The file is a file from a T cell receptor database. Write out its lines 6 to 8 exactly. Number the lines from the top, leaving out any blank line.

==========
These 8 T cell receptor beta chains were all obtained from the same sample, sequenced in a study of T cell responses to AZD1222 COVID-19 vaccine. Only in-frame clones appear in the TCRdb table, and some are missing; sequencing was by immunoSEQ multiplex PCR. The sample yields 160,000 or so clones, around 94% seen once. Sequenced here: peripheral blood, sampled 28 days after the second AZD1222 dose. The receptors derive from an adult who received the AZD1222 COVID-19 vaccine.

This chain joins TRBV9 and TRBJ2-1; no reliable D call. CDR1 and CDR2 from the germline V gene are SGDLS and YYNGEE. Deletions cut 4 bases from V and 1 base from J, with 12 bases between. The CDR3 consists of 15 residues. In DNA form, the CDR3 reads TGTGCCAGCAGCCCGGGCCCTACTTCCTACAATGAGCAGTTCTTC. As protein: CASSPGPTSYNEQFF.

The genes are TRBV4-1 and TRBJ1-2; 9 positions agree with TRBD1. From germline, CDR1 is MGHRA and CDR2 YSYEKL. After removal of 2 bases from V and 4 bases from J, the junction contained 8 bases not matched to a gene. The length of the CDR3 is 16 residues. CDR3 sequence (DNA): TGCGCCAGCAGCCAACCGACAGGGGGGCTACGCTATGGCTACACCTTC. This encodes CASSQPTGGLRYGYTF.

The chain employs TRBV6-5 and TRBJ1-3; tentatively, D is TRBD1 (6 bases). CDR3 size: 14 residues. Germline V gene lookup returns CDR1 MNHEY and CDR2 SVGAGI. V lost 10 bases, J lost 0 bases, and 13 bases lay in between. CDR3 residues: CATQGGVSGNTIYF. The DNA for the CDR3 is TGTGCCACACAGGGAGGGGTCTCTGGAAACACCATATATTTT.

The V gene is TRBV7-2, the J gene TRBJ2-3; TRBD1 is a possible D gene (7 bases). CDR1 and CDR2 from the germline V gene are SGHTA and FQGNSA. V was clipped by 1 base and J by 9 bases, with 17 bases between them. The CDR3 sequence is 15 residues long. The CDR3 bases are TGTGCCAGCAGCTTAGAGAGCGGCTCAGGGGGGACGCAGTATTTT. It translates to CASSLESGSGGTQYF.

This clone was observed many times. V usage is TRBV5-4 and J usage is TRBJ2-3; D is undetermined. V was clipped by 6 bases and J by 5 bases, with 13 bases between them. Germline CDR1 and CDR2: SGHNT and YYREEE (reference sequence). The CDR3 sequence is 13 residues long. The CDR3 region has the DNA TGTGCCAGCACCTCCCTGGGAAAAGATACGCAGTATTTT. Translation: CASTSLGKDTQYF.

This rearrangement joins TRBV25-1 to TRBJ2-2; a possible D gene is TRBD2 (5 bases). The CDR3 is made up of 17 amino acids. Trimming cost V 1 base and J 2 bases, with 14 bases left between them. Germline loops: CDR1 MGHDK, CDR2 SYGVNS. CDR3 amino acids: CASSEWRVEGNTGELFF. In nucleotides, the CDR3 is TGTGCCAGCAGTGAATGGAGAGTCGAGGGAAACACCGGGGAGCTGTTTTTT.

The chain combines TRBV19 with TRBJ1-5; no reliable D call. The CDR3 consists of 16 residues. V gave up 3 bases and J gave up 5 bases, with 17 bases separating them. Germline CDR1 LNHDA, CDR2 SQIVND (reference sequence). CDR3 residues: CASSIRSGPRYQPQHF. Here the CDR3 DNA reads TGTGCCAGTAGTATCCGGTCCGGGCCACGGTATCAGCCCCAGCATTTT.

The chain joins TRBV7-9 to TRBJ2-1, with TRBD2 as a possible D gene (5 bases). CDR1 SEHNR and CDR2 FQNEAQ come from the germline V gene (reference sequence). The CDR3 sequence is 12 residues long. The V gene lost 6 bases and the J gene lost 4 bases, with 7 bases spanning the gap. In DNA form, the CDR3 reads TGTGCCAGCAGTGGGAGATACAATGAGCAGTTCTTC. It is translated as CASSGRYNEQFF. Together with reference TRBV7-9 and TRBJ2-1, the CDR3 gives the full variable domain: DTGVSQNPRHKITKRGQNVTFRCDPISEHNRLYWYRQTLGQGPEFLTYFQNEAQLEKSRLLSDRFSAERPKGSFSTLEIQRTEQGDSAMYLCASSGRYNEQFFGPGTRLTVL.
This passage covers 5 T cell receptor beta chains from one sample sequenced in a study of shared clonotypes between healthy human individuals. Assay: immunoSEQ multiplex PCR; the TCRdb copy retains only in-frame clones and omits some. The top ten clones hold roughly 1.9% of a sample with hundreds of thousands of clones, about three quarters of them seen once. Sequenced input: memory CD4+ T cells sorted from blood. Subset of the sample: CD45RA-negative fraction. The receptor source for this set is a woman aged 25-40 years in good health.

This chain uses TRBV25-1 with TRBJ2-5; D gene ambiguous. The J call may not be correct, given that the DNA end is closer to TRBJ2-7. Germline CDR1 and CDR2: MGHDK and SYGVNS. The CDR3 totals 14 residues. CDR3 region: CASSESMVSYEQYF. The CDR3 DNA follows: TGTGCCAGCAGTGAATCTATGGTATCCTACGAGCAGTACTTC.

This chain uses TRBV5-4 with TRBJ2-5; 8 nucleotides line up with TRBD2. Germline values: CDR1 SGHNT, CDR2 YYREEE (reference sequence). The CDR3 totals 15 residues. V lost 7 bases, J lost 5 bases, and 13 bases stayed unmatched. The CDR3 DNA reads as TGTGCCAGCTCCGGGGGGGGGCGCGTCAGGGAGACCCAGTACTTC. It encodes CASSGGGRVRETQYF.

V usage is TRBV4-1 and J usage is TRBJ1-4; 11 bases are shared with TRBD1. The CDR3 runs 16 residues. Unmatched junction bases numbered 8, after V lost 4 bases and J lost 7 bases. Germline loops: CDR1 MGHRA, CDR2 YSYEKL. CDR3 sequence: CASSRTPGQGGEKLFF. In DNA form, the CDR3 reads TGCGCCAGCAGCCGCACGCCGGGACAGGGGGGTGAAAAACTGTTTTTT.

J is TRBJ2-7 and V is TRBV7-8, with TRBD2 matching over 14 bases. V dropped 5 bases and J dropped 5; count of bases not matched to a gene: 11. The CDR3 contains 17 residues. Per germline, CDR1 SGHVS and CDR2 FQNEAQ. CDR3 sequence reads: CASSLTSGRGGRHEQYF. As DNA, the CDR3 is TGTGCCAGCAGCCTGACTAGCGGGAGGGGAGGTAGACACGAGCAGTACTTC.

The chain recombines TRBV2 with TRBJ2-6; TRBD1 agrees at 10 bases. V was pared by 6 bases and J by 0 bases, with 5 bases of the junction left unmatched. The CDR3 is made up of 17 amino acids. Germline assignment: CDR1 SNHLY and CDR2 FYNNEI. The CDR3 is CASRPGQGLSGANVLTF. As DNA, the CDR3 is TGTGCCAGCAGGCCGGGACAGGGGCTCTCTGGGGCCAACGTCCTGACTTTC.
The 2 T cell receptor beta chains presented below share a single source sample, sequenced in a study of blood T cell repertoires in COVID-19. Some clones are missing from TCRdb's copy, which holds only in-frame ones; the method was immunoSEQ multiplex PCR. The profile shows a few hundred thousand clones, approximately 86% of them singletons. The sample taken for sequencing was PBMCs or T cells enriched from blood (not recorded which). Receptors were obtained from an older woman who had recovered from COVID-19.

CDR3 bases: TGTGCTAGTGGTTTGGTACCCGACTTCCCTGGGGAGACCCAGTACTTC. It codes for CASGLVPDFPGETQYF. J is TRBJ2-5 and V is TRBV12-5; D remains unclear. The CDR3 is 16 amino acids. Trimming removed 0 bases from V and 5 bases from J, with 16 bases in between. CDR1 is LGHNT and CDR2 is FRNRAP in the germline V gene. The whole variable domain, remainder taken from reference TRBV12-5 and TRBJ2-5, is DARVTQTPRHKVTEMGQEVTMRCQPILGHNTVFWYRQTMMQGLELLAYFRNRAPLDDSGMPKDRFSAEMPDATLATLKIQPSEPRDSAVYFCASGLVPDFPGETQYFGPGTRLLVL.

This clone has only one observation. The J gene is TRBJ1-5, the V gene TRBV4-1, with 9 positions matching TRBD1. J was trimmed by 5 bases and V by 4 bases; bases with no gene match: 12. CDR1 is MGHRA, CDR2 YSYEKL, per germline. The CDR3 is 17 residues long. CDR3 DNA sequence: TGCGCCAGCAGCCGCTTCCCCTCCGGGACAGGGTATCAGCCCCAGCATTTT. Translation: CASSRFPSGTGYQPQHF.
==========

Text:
This clone was observed many times. V usage is TRBV5-4 and J usage is TRBJ2-3; D is undetermined. V was clipped by 6 bases and J by 5 bases, with 13 bases between them. Germline CDR1 and CDR2: SGHNT and YYREEE (reference sequence). The CDR3 sequence is 13 residues long. The CDR3 region has the DNA TGTGCCAGCACCTCCCTGGGAAAAGATACGCAGTATTTT. Translation: CASTSLGKDTQYF.

This rearrangement joins TRBV25-1 to TRBJ2-2; a possible D gene is TRBD2 (5 bases). The CDR3 is made up of 17 amino acids. Trimming cost V 1 base and J 2 bases, with 14 bases left between them. Germline loops: CDR1 MGHDK, CDR2 SYGVNS. CDR3 amino acids: CASSEWRVEGNTGELFF. In nucleotides, the CDR3 is TGTGCCAGCAGTGAATGGAGAGTCGAGGGAAACACCGGGGAGCTGTTTTTT.

The chain combines TRBV19 with TRBJ1-5; no reliable D call. The CDR3 consists of 16 residues. V gave up 3 bases and J gave up 5 bases, with 17 bases separating them. Germline CDR1 LNHDA, CDR2 SQIVND (reference sequence). CDR3 residues: CASSIRSGPRYQPQHF. Here the CDR3 DNA reads TGTGCCAGTAGTATCCGGTCCGGGCCACGGTATCAGCCCCAGCATTTT.